959 F.2d 242 (9th Cir. 1992), 91-10219, U.S. v. Dabdoub-Canez
|Docket Nº:||91-10219, 91-10231 and 91-10309.|
|Citation:||959 F.2d 242|
|Party Name:||UNITED STATES of America, Plaintiff-Appellee, v. Javier Aaron DABDOUB-CANEZ, Defendant-Appellant. UNITED STATES of America, Plaintiff-Appellee, v. Francisco Pable CORTEZ-ESPINOZA, Defendant-Appellant. UNITED STATES of America, Plaintiff-Appellee, v. Guillermo SOTO-ESQUER, Defendant-Appellant.|
|Case Date:||April 09, 1992|
|Court:||United States Courts of Appeals, Court of Appeals for the Ninth Circuit|
This opinion appears in the Federal reporter in a table titled "Table of Decisions Without Reported Opinions". (See FI CTA9 Rule 36-3 regarding use of unpublished opinions)
Argued and Submitted March 12, 1992.
Appeal from the United States District Court for the District of Arizona; No. CR-00350-ACM, Alfredo C. Marquez, District Judge, Presiding.
Before REINHARDT, NOONAN and DAVID R. THOMPSON, Circuit Judges.
In an opinion filed this date, we held that the district court properly sentenced appellant Javier Aaron Dabdoub-Canez to ten years in prison for his conviction for conspiracy to possess cocaine with intent to distribute. See 21 U.S.C. § 846. In this memorandum disposition we reject the appellants' remaining arguments.
SUFFICIENCY OF THE EVIDENCE
In determining whether evidence is sufficient to support a conviction, the standard is whether, viewing the evidence in the light most favorable to the government, "any rational trier of fact could have found the essential elements of the crime beyond a reasonable doubt." Jackson v. Virginia, 443 U.S. 307, 319 (1979) (emphasis in original).
"The elements of [a] conspiracy are (1) an agreement to accomplish an illegal objective, (2) coupled with one or more acts in furtherance of the illegal purpose, and (3) the requisite intent to commit the underlying substantive offense." United States v. Pemberton, 853 F.2d 730, 733 (9th Cir.1988). The agreement giving rise to the conspiracy may be either express or inferred from circumstantial evidence. See, e.g., United States v. Ray, 930 F.2d 1368, 1371 (9th Cir.1990), cert. denied, 111 S.Ct. 1084 (1991).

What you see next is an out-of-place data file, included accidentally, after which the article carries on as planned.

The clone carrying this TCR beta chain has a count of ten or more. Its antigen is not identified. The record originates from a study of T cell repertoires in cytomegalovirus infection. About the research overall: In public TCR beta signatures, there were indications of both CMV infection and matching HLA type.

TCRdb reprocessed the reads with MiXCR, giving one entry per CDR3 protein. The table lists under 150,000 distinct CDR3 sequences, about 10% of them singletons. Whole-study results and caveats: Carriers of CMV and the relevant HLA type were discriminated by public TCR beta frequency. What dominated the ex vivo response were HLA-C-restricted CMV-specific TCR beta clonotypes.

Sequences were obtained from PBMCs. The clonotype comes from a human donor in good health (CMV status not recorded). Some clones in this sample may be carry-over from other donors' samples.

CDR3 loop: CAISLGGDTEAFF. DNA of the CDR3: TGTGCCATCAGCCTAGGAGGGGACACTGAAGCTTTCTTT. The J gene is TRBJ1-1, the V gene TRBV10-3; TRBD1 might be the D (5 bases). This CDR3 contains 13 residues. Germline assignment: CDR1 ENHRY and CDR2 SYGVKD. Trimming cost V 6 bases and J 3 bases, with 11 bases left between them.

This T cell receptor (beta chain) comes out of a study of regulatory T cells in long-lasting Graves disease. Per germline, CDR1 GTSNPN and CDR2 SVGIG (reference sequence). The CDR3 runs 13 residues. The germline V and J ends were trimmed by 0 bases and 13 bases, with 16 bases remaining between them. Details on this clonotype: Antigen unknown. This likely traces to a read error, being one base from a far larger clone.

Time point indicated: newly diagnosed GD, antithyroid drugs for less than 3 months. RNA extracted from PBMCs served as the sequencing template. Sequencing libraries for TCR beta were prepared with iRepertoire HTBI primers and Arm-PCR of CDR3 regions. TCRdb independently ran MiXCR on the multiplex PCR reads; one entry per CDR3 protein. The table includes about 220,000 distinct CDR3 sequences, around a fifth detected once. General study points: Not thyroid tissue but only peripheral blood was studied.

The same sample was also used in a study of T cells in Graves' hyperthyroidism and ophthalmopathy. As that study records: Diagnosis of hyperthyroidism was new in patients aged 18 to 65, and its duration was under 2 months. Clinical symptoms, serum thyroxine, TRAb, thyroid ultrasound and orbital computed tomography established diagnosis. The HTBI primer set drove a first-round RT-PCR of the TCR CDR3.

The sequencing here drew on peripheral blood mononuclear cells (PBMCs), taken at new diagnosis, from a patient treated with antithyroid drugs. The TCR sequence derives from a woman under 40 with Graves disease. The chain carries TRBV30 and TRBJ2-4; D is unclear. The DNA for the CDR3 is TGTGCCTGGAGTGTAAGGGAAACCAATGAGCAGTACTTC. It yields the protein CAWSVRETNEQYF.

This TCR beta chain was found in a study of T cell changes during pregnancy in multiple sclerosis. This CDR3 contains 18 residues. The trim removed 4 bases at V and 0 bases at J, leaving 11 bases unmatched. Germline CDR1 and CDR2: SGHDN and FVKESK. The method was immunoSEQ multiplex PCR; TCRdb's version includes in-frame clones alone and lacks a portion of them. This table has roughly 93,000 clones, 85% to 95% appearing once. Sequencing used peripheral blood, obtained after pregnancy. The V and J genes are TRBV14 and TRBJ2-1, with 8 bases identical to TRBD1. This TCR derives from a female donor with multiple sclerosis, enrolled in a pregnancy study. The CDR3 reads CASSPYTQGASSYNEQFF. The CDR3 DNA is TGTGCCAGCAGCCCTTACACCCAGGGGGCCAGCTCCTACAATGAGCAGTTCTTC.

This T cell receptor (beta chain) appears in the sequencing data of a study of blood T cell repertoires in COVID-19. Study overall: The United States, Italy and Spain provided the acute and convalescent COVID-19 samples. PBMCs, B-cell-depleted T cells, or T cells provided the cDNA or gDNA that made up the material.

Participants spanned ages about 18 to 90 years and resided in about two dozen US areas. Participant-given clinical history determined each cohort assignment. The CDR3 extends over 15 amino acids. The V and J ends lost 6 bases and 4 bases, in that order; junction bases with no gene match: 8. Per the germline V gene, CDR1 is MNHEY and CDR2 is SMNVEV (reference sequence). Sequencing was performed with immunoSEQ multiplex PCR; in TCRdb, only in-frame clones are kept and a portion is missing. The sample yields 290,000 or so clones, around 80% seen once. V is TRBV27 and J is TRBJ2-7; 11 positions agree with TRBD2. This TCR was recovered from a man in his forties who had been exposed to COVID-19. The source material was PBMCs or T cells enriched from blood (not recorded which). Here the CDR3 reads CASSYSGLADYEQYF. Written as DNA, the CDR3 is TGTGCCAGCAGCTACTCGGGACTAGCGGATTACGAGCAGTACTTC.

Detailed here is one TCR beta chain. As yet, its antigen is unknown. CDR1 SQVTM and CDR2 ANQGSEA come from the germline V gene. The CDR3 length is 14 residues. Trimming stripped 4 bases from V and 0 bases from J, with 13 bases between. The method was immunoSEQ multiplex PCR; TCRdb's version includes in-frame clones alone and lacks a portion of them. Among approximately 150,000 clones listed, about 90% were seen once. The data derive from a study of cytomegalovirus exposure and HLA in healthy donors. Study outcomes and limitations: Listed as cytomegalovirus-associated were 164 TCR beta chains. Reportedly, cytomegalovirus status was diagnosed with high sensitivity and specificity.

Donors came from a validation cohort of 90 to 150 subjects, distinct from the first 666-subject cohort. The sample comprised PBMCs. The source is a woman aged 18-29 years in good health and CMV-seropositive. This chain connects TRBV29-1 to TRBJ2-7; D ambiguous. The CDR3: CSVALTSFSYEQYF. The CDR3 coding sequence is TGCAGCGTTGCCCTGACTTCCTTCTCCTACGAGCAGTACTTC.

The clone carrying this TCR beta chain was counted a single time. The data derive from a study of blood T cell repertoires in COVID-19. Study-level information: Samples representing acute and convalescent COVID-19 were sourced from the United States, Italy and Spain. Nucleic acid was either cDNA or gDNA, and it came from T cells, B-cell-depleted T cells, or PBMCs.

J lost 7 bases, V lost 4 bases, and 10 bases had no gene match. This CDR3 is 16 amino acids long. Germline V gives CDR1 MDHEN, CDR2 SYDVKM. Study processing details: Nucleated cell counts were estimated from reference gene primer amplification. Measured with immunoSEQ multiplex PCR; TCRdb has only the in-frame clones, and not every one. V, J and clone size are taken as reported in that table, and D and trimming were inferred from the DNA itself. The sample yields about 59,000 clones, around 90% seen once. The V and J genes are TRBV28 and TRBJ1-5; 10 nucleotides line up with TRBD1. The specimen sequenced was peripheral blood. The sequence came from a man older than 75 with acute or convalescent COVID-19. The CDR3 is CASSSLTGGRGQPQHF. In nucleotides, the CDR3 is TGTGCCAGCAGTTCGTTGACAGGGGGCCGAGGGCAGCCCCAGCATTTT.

Neither Canez nor Espinoza has presented a credible argument that the evidence was insufficient to show they agreed or intended to furnish cocaine to Roth. Espinoza negotiated the sale to Roth during the August 21 meeting, and was present when the sale was completed a few days later. Canez also participated in both the negotiation and sale of the cocaine. At the August 21 meeting he delivered a brick of cocaine for Roth to test. At the second meeting he not only produced the suitcase containing the cocaine, but also assented to the price suggested by Roth and provided tools to help Roth sample the cocaine. When viewed in the light most favorable to the government, a reasonable jury could have found that Canez and Espinoza conspired to sell cocaine to Roth.
Under 21 U.S.C. § 841(a)(1), possession of a controlled substance may be either actual or constructive. United States v. Disla, 805 F.2d 1340, 1350 (9th Cir.1986). Constructive possession may be demonstrated by direct or circumstantial evidence that the defendant: (1) had the power and authority to dispose of the drug, either personally or through agents, or (2) participated in a joint venture, thereby sharing dominion and control over the narcotics. United States v. Restrepo, 930 F.2d 705, 709-10 (9th Cir.1991).
Espinoza and Canez satisfied both tests. Based on their extensive involvement in the negotiation and sale of the cocaine, a reasonable jury could have concluded that both were active participants in a "joint venture" to sell narcotics. Further, Espinoza was the primary negotiator for the group, which indicated he had authority to dispose of the cocaine. While Canez did not actively negotiate with Roth, he did assent to Roth's proposed price of $19,500 per kilogram. This suggests that he also had authority to sell the cocaine.
Esquer contends he was simply an...
To continue readingFREE SIGN UP